Attending board meetings is one of the biggest commitments a Board of Directors member makes. These meetings are of high importance because your board takes actions that affect the whole community. However, these meetings can eat several hours out of your schedule, and can be especially time-consuming if your board meets once a month. To help you balance your responsibilities, we will discuss possible solutions for this predicament, including the daytime board meeting.
Pros of Holding Daytime Board Meetings
- Board members will be more alert and productive. Instead of trying to concentrate on community business after a long day of work, hold a daytime board meeting. Morning or noon meeting times would be the best; the earlier in the day, the smaller the chance that anyone’s worn out. Because everyone will have more energy, you can accomplish more in less time. On the same note, afternoon meetings might prove unproductive; at 3:00 p.m. or 4:00 p.m., people can begin feeling tired and hungry, and might need a snack to help them concentrate.
- The meeting is more likely to stay on task. If you meet at the end of the day, no one has anywhere else to be, so there is no reason to finish the meeting in a timely manner. However, if you meet in the morning or during lunch, board members will be motivated to prepare presentations and notes beforehand, keep discussions to the point, and be solution-minded. Everyone will have something to do once the meeting is over, so no one will waste time on tangents or small talk.
- Board members will have evenings free to be with family and friends. Evening board meetings can be problematic because they take away from family time, when children are home from school and the day’s work is finished. If you complete board meetings during the day, you will have more time in the evenings for game nights, movie nights, or homework assistance.
Cons of Holding Daytime Board Meetings
- Daytime board meetings might be more difficult to attend. Although many companies now encourage employees to take off time during work hours to volunteer or complete community service, some professionals have strict work schedules that make it difficult to take time off to attend board meetings. This issue can become more problematic if homeowners feel left out of board discussions because they cannot take time off work to attend board meetings.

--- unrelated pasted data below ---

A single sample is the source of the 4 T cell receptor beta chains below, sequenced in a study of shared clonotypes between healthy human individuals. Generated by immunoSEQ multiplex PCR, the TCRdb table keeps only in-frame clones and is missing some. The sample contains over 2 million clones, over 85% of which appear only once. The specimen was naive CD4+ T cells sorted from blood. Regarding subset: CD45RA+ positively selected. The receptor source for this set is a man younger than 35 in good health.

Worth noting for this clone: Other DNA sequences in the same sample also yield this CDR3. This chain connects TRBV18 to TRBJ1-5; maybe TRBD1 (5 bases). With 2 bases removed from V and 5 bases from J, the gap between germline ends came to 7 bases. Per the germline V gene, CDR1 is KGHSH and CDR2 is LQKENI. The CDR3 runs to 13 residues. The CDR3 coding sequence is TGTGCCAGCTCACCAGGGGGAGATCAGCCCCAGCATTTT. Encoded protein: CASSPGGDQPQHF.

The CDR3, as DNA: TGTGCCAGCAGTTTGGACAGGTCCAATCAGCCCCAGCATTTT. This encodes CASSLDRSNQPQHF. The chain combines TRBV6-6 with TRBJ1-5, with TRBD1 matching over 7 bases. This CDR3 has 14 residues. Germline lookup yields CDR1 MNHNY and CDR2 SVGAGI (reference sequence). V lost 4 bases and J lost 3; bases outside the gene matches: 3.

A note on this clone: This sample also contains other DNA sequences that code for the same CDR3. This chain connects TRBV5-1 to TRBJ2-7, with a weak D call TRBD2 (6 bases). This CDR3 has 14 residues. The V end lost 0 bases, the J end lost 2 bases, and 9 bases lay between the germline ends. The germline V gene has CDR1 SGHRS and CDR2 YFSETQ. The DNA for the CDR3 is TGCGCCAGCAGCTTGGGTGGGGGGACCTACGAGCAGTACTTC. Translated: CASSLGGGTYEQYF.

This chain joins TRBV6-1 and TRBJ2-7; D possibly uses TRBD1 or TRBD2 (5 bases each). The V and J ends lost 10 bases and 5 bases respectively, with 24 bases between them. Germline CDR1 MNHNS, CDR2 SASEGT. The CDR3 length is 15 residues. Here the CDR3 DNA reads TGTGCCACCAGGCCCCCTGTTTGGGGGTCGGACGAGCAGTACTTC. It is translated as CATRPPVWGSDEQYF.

- Securing a venue could be more difficult. For associations that cannot simply meet at a local restaurant or library, securing a large venue for a board meeting could prove more difficult during daytime hours. If your board decides to meet during the day, you might need to plan further in advance to secure a meeting place.
Other Meeting Options to Consider
- Meet quarterly. Monthly nighttime meetings can become a hassle for many board members, so meeting once a quarter, or perhaps only twice a year, could alleviate much of the burden of board meetings. State law only requires a meeting to be held for 15 specific items, so focusing on holding meetings to target these particular items would minimize the impact on board members and homeowners alike. Fewer meetings work especially well when all members come prepared and ready to vote and engage in informed discussion. If your association’s governing documents allow fewer meetings, this could be an effective solution to a tight schedule.
- Meet during mealtime. A breakfast, lunch, or dinner meeting puts less strain on one’s schedule than an evening board meeting. You can enjoy a pleasant meal while discussing important community issues. If a board meeting fits into the lunch hour or if you can discuss neighborhood plans over a family-style dinner, go for it! Homeowners will also be more likely to attend if the venue is somewhere they are likely to visit on their own.
- Meet by teleconference. While homeowners and board members might not be able to take off enough time during work hours to meet in person, they may be able to squeeze in a conference call or join a Skype video chat. This solution can work well when board members work across the city, and the commute from work to a meeting place is difficult.
After you weigh the pros and cons and determine how these items apply to your community specifically, we hope that you can modify your board meeting plans in a way that makes holding meetings more productive and enjoyable for everyone. As always, if you need assistance modifying your board meeting schedule, you can ask your HOA community manager for help.